(Photo courtesy of Herman Miller Archives)

Luckily, The Fiberglass Chairs was an easier preservation. Colorlab used a combination of 16mm and 35mm picture elements. See if you can identify when one ends and one begins in the clip embedded in the article. It’s very hard to tell; they are so closely matched. The magnetic track featuring Buddy Collette’s score was transferred at Audio Mechanics in Burbank, California.

Now that these three works are finished, we hope to work with Herman Miller on preserving additional Eames/Herman Miller films. Amy Auscherman and some colleagues visited the Packard Campus last month. They now have a better understanding of the film preservation process, while I gained new insight into their corporate archives and the company’s long relationship with Charles and Ray Eames. I was disappointed when they told me that buyers of the Eames sofa compact are no longer required to assemble it, like the couples in the film. After watching it so many times, I was confident I could earn some extra money putting them together for people.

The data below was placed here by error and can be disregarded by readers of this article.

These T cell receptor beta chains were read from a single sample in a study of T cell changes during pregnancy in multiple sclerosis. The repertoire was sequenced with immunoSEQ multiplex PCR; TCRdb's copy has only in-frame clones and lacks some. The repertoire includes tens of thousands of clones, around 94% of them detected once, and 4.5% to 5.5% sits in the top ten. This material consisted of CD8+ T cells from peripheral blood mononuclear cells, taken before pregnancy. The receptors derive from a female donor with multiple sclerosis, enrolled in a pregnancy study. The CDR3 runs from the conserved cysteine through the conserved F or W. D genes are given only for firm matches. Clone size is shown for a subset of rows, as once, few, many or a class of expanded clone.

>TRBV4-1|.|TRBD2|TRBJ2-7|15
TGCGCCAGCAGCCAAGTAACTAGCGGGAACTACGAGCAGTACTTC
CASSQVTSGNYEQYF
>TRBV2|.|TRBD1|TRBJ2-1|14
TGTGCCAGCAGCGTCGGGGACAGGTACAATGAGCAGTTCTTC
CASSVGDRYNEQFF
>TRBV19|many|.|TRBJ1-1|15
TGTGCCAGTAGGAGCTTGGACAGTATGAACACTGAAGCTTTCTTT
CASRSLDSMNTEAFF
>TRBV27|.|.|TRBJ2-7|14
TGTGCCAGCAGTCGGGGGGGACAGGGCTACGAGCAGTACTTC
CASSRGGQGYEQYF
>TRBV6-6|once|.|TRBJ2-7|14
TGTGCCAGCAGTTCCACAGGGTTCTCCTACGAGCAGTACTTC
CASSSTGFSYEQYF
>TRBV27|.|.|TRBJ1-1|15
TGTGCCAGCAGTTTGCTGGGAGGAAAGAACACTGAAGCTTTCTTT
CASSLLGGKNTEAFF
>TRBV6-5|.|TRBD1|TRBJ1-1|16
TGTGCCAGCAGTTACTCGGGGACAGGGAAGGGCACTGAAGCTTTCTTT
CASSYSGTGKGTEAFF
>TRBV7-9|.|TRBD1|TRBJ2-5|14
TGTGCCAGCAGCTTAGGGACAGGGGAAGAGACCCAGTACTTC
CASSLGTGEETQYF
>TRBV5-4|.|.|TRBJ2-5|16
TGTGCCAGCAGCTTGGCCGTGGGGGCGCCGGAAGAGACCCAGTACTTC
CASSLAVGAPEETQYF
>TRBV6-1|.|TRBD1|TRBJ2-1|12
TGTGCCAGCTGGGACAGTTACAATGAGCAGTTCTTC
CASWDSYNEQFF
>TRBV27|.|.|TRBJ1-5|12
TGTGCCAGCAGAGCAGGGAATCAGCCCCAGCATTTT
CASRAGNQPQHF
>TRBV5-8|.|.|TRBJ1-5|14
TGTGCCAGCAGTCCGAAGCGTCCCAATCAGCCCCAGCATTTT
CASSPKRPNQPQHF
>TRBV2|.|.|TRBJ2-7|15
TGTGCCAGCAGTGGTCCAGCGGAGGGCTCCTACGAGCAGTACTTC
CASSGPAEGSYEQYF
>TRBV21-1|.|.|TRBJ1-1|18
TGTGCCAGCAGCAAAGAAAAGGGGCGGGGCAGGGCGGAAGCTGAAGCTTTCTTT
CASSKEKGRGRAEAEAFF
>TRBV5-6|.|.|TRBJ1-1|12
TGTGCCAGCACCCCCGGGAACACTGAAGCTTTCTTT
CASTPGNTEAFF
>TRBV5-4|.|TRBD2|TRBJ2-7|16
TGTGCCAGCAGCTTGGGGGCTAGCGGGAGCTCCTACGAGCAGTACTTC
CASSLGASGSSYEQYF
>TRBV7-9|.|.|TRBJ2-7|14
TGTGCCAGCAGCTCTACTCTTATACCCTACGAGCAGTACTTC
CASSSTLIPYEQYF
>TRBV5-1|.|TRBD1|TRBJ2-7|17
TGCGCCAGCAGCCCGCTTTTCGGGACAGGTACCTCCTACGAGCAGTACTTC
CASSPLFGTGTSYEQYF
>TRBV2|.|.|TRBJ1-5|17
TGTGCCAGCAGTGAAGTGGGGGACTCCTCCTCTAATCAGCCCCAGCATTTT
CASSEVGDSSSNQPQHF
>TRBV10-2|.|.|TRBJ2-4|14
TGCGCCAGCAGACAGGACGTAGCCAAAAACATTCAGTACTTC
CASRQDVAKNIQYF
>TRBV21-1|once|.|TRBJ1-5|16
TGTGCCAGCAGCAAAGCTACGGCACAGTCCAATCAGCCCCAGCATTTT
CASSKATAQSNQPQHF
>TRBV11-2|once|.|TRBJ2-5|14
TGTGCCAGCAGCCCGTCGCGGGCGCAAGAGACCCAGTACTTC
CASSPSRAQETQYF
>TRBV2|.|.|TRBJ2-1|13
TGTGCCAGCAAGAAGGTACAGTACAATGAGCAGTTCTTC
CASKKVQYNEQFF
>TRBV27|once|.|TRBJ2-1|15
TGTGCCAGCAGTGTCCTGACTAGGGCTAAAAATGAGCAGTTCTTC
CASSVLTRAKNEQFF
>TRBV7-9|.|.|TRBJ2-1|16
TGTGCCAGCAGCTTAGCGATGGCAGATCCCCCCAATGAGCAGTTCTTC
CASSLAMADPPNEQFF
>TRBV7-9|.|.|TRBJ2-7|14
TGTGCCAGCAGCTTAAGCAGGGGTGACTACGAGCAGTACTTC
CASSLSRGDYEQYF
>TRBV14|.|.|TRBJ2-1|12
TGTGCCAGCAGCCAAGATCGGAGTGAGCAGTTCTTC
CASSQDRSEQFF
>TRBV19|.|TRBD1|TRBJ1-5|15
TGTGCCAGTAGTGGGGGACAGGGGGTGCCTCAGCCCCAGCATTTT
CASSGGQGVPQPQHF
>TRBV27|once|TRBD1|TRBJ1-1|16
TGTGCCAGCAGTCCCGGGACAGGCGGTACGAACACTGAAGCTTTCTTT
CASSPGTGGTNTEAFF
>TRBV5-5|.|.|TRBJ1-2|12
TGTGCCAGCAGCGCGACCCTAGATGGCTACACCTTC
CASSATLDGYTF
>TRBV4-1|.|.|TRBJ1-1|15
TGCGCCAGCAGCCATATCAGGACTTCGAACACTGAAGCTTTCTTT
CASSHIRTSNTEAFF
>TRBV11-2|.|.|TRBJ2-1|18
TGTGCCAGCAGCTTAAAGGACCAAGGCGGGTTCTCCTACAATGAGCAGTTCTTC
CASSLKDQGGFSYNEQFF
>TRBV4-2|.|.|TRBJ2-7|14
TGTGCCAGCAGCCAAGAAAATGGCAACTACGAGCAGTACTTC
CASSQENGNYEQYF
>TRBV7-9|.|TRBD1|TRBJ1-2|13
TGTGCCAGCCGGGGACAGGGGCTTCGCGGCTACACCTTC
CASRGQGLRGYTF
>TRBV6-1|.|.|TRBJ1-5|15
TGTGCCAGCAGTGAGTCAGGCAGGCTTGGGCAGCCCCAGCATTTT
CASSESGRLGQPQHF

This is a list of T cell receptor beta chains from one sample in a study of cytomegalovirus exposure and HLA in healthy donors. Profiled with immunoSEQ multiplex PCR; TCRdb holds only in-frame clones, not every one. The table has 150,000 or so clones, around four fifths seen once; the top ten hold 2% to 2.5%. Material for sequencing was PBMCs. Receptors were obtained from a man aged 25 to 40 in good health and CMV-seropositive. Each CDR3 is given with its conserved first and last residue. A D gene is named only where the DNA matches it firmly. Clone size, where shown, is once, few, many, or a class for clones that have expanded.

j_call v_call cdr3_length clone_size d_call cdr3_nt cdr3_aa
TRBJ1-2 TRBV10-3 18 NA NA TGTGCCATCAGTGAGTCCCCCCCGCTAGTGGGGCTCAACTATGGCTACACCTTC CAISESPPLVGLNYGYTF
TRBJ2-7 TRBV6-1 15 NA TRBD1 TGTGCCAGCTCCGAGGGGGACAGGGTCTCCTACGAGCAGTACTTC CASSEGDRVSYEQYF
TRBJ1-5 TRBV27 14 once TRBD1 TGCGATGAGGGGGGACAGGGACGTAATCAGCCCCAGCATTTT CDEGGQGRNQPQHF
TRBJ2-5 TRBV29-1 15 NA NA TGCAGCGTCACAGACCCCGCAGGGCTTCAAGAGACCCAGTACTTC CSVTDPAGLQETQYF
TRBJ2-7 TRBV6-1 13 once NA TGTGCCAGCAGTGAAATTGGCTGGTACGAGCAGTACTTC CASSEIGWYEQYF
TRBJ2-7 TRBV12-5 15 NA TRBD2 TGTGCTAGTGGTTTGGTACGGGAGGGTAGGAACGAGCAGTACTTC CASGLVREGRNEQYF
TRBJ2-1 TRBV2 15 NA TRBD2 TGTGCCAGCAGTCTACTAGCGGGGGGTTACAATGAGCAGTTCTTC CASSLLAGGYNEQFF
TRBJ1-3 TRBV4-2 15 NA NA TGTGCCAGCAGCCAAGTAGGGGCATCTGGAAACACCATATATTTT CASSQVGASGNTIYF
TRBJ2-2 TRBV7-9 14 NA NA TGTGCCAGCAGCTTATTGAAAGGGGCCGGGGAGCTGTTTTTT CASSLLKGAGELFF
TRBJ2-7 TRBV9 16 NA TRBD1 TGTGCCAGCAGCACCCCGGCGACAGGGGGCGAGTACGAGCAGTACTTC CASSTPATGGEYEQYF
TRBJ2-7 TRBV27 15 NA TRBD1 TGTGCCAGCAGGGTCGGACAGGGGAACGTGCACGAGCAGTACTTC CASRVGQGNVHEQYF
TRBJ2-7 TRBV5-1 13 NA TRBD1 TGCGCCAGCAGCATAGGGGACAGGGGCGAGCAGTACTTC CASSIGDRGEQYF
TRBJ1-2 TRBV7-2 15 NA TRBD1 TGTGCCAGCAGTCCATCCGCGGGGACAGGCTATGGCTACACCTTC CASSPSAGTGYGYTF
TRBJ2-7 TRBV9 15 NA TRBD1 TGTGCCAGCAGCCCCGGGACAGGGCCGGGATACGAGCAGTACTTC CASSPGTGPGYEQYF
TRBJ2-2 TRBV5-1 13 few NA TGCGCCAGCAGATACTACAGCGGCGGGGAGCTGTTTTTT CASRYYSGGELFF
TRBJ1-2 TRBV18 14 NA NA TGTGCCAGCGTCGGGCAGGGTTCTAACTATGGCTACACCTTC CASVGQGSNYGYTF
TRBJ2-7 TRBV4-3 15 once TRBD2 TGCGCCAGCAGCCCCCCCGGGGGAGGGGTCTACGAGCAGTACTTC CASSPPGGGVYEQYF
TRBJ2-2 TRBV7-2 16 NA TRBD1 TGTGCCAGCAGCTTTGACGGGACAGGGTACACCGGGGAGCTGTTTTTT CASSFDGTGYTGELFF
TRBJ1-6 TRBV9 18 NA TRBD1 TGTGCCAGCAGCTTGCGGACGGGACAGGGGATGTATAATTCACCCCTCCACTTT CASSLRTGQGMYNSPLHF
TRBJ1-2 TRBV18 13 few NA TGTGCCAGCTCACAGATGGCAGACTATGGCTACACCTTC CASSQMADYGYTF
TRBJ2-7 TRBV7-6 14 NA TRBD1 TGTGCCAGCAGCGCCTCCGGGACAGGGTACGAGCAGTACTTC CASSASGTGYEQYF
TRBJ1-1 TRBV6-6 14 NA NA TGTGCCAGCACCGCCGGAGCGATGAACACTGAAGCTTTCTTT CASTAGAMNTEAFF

1. Fascinating story and it is terrific to know that you are keeping the Eames contributions alive and well! Your blog uses the word “restoration” and also the word “preservation.” Many of your readers will be familiar with archiving semantics, where some specialists distinguish between making a copy with few (or no) adjustments–often called preservation–and the more elaborate fixing that gets us closer to an original look and sound, when supported by reasonable evidence–often called restoration. Your use of both terms as you recount the path you followed is a nice reminder that it can sometimes be tough to make that distinction: you navigated the realms of preservation and restoration in a complex way.